Inside this issue
My name is Jeff Freestone and I live in a small remote town in the heart of the Victorian High Country Australia. I moved here in 2017 with my family and it is where I discovered my love of nature and landscape photography
In 2012 I paused by my local river and everything changed. I’ve moved away from what many expect photographs to be: my images deconstruct the literal and reimagine the subjective, reflecting the curiosity that water has inspired in my practice. Water has been my conduit: it has sharpened my vision, given me permission to experiment and continues to introduce me to new ways of seeing.
Sometimes I find that Matt Payne and I have independently been circling the same photographers (Matt featured Jeff in a Portrait of a Photographer in December 21). Since leaving the city and making a home in the High Country in the northeast of the state of Victoria, Australia, Jeff has dusted off his DSLR and found a new purpose in photographing the area. As many of us find, photography has been a means to see and experience much more, as well as a creative outlet. Some of Jeff’s most striking images are of the contorted forms of snow gum.
Would you like to start by telling readers a little about yourself – where you grew up, what your early interests were, and what you went on to do?
I currently live in a small remote town in the Victorian High Country (Australia) with my wife and three children. Originally both from Melbourne, we relocated to the high country in 2017, seeking a much simpler life for us and our kids away from the noise and chaos of city life.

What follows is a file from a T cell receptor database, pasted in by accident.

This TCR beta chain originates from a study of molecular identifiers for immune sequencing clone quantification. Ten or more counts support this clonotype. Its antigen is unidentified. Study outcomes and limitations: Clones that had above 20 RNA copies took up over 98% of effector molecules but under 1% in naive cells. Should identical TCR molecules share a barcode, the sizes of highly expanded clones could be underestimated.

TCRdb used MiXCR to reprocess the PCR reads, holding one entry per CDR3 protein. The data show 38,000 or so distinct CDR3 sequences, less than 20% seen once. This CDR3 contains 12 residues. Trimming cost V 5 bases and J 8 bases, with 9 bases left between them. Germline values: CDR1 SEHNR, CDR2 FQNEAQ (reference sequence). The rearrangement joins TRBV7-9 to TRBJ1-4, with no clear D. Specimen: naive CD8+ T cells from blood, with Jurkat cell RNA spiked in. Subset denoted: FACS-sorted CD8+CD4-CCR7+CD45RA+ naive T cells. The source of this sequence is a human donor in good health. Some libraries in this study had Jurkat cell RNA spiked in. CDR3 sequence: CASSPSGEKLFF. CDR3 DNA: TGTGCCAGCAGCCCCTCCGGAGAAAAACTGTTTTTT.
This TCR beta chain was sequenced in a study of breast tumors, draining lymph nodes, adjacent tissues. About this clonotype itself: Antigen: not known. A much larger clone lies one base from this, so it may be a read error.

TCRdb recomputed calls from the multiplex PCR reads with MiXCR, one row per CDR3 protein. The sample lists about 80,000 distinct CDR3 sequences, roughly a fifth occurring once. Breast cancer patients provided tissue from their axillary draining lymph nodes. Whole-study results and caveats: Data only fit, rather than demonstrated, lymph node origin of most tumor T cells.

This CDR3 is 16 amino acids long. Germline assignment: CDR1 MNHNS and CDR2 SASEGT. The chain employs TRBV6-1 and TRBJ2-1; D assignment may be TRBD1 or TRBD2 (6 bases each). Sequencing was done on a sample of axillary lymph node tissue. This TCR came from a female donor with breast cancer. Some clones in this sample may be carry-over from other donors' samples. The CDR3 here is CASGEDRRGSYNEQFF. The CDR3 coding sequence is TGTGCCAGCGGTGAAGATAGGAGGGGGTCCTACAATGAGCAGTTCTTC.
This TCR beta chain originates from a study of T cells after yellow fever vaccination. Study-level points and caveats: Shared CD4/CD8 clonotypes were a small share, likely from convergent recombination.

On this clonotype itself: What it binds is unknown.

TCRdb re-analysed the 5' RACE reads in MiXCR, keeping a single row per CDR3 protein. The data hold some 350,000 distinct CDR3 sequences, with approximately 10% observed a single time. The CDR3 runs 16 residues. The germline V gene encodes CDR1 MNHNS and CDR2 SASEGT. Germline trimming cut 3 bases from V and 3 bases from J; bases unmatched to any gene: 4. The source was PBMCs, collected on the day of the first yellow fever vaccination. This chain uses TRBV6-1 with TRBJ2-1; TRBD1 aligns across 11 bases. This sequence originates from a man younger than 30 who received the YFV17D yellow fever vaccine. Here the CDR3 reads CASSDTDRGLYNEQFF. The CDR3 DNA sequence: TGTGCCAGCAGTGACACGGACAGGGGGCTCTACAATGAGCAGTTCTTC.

Growing up, I had a love of drawing, mostly copying pictures and trying to replicate photos as best I could. I enjoyed all sorts of drawing, from portraiture to landscapes, basically, anything that I was attracted to, I would want to try and draw.
My interest in drawing carried on into school, where I relished art classes which then lead to me pursuing art and design subjects in secondary school. My love of the art and design field grew immensely in secondary school, and I began thinking about pursuing it as a career choice.
I went on to study graphic design however found it very difficult to secure a job after completing my studies. The industry was extremely competitive at the time, and I required further study to have any chance of securing a job. Consequently, the level of candidate selection for university was very high, and unfortunately, I missed out on securing an enrolment.